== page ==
This is the season for compassionate action

December 23, 2009

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In this holiday time leading up to Christmas many people practice the custom of sending greetings of “peace and joy” to friends and loved ones. That is certainly a worthwhile practice but I suggest a different greeting this season in light of all the hardship caused by our economic situation.

            People out of work or defaulting on their mortgage or homeless do not need our words of good cheer but active participation in their lives. Many people do that through contributions to the Salvation Army bell ringers, Open Door, Habitat for Humanity,  and other worthwhile organizations that help those in need. But I suggest we need to raise our consciousness to a new level by embracing compassion as a way of life that undergirds all of our actions.

Matthew Fox wrote in A Spirituality Named Compassion, “Compassion is not an abstraction but an entry into our own and others’ pain.” The root meaning of the word is “suffering with”. We can’t suffer with someone by sending a greeting card. It requires action. Fox continued, “Biblical compassion is not condescension, it is unreserved commitment to the weak, the poor, the oppressed.” Fox fleshes out the meaning of the word love by translating it as compassion. And so he quotes Hosea 6:6 “what I want is compassion, not sacrifice, knowledge of God, not holocausts.” The Gospel and letters of John as well as St. Paul repeat this message.

            Quite often the word pity or mercy is used to translate the Hebrew or Greek word in the above references. Unfortunately neither carries the full meaning. Fox says “what is missing in all these translations is the dimension of action which the Hebrew word implies.” 

Karen Armstrong, one of the leading authorities on world religions, has written more than 20 books about religion. She was one of the first the media contacted after 9/11 to ask about Islam. In her book, The Great Transformation, she contends with much supporting evidence that all the major world religions and Greek philosophy began with a major component of compassion.  This is shown in the near universality of the Golden Rule in various religions and philosophies (1):

·   Buddhism: “Hurt not others in ways that you yourself would find hurtful."

·   Christianity:   “Do to others whatever you would have them do to you. This is the law and the prophets.”

·   Confucianism:  "Do not do to others what you do not want them to do to you"

·   Hinduism:   This is the sum of duty: do not do to others what would cause pain if done to you.

·   Humanism: "Don't do things you wouldn't want to have done to you.”

·   Islam: "None of you [truly] believes until he wishes for his brother what he wishes for himself."

·   Judaism: "thou shalt love thy neighbor as thyself."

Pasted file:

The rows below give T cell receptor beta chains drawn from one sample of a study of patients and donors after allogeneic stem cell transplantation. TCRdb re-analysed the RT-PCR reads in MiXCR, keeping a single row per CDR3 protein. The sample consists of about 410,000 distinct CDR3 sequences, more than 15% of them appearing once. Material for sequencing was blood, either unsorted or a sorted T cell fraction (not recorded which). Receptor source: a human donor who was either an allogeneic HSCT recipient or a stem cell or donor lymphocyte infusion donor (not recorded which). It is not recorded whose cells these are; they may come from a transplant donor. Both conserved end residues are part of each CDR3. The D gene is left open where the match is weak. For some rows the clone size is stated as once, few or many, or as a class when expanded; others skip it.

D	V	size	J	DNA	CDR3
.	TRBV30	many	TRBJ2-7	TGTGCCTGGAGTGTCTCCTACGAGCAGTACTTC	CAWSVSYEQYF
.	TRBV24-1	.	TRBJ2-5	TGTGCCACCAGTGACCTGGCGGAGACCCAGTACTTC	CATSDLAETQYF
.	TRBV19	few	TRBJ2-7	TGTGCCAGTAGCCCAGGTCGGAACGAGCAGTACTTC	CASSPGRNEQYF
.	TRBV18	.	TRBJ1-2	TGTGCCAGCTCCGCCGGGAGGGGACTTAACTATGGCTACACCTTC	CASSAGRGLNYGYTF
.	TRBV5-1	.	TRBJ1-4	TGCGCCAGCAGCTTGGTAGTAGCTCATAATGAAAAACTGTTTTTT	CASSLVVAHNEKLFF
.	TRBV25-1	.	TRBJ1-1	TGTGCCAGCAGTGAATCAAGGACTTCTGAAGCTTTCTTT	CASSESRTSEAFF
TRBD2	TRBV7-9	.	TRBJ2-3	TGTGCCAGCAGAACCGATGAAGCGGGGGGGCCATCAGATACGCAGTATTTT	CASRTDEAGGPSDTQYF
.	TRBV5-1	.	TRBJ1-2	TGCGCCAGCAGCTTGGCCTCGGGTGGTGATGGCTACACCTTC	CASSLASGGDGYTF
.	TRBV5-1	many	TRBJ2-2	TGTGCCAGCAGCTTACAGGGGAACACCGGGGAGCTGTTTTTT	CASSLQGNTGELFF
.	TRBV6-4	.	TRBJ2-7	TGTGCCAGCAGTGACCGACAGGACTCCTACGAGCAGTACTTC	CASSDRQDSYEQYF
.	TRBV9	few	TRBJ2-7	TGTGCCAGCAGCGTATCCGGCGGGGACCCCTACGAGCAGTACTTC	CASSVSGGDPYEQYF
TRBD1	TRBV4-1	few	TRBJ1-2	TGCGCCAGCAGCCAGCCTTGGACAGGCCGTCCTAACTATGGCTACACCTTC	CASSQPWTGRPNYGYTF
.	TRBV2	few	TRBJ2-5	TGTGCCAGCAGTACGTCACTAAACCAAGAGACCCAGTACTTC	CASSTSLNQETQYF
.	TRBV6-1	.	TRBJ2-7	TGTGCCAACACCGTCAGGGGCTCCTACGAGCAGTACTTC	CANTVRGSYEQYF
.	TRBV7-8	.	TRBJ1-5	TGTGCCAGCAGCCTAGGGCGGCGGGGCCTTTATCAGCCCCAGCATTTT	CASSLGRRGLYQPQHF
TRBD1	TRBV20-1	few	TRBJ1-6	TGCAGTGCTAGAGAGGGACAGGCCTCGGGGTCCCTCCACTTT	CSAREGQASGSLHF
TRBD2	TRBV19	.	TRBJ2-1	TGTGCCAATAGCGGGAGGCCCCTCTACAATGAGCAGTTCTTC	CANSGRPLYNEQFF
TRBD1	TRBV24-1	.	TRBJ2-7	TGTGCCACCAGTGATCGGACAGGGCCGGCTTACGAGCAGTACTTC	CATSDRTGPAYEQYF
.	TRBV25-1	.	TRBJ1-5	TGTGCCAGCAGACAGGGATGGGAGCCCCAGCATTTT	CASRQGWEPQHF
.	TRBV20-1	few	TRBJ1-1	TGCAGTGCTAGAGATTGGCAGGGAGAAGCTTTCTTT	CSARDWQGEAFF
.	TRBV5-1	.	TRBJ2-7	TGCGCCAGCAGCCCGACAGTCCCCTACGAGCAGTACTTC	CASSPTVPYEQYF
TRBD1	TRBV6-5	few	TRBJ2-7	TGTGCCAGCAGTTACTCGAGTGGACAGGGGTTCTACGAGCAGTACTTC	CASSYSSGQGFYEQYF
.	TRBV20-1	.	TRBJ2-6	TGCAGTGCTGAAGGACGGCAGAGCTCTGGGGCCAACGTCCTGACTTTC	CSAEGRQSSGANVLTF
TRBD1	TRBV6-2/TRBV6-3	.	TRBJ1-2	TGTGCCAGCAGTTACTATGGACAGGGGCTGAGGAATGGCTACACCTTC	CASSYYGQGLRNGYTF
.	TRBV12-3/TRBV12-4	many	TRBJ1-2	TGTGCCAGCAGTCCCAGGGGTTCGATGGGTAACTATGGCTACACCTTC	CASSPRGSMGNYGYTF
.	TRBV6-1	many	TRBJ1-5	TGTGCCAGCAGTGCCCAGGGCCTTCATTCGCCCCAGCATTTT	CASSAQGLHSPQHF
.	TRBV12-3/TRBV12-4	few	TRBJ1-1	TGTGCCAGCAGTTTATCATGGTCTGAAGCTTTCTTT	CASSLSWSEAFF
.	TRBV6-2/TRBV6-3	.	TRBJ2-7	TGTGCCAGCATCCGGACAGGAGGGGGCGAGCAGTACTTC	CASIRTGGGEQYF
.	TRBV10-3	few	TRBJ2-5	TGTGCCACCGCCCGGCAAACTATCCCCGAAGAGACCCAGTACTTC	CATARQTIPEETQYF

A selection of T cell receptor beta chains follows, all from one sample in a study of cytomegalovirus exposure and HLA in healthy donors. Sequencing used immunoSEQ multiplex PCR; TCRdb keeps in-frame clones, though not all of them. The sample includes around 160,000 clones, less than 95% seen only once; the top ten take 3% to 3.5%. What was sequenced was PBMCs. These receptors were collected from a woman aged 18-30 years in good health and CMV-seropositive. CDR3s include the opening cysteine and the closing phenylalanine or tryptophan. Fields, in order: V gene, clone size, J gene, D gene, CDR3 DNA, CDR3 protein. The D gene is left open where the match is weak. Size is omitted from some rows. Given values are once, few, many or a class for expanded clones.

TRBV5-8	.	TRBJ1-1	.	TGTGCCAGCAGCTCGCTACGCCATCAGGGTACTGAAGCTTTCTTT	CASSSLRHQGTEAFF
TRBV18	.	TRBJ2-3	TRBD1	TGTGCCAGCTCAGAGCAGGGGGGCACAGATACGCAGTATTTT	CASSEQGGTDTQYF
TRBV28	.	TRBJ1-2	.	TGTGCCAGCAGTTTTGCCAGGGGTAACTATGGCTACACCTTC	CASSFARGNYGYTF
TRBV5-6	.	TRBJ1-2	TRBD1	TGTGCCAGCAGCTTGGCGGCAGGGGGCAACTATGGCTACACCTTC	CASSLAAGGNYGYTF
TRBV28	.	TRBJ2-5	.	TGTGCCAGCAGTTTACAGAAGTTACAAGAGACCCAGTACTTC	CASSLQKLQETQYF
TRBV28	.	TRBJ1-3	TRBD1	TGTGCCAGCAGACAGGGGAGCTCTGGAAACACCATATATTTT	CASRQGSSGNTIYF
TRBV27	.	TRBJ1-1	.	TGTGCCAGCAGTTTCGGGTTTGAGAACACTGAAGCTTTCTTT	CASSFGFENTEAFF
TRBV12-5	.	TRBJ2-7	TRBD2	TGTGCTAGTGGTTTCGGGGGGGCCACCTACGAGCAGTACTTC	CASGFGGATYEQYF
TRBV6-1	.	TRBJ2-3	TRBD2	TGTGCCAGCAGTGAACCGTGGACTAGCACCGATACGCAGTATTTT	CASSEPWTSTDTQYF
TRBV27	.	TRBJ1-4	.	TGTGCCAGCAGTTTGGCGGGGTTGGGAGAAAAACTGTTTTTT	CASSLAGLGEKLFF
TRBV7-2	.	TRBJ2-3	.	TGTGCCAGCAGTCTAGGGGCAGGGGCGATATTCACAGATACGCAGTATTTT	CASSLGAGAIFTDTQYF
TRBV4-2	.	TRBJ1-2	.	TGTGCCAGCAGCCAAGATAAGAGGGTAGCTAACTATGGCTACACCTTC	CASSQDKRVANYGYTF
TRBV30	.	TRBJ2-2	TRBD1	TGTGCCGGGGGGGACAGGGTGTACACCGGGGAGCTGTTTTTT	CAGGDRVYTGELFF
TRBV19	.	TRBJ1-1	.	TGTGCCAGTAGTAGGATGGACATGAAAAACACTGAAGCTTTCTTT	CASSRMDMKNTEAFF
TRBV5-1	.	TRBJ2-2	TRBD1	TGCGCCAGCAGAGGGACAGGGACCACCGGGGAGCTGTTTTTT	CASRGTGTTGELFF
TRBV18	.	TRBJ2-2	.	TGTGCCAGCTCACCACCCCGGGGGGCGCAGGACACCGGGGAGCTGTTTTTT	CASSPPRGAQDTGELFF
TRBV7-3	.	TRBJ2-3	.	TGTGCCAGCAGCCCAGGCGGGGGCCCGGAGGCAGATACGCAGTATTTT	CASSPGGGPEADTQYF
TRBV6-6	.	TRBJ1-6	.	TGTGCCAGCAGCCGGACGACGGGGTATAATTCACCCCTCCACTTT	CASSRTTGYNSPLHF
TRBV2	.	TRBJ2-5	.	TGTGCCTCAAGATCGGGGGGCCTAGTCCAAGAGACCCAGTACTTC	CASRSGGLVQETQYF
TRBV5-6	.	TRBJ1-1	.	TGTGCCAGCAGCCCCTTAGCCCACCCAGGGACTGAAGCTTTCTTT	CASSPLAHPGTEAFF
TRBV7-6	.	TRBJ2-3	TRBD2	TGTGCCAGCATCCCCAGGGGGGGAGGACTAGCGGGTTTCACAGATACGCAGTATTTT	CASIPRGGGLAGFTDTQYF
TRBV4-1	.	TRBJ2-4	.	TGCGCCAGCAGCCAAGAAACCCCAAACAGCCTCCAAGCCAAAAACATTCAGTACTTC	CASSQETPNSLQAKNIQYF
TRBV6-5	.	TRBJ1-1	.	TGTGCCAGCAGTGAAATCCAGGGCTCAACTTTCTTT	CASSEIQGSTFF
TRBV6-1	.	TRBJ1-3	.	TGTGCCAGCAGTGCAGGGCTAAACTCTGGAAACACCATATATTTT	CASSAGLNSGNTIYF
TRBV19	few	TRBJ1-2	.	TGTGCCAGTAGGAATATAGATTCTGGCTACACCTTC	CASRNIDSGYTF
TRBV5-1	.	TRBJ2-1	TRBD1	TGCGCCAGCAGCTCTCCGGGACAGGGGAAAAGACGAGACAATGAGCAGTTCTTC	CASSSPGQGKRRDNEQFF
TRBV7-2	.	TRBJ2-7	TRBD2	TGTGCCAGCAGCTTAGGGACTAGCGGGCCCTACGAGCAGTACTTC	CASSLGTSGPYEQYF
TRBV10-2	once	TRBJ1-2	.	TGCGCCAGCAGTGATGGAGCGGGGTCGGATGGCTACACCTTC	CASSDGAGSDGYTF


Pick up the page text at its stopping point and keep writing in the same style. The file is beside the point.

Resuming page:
·   Native American Spirituality: "Do not wrong or hate your neighbor. For it is not he who you wrong, but yourself."

·   Roman Pagan Religion: "The law imprinted on the hearts of all men is to love the members of society as themselves."

·   Taoism:  "The sage has no interest of his own, but takes the interests of the people as his own. He is kind to the kind; he is also kind to the unkind: for Virtue is kind. He is faithful to the faithful; he is also faithful to the unfaithful: for Virtue is faithful."

·   Unitarian Universalism:  "We affirm and promote respect for the interdependent web of all existence of which we are a part."

·   Socrates: "Do not do to others that which would anger you if others did it to you." Followers of the founders of those religions and philosophies lost that element of compassion, Armstrong wrote, and it is time to move our polarized world back to compassion. She has spearheaded a drive to make our world more compassionate. More than 100 people from around the world and from various religious affiliations have joined her in this cause. On the Charter for Compassion website is the document about Compassion. All are urged to affirm support of this Charter. Add your name The signatures will be given to the leaders of all nations involved in war at this time. The website also suggests other ways to learn and promote compassion, such as forming a discussion group. Videos are on the website to aid discussion. During this season and 2010 I invite you to join the Charter for Compassion and together we can make a difference in the world. Merry Christmas!

 

(1) http://www.religioustolerance.org/reciproc.htm There are more than 20 quotes at this site.

 

Affirm the Charter Today

As we close a decade marked by war, help us usher in a decade focused on compassion.

 

The names of all affirmers on December 31 will be sent along with the Charter for Compassion to 5 world leaders whose countries are engaged in conflict.  33110 have signed as of December 31.

 

Add your name. Each additional name makes the compassionate voice a more potent force in the world. Let us make the silent majority a challenge to extremism and hatred.

 

And please, share the Charter with five friends and encourage them to add their name as well.  

 

Discuss compassion with family and friends

As you gather together with friends and family over the next couple of months, we encourage you to take some time to sit and discuss the Charter for Compassion as a group...   

The website is http://charterforcompassion.org/about

 

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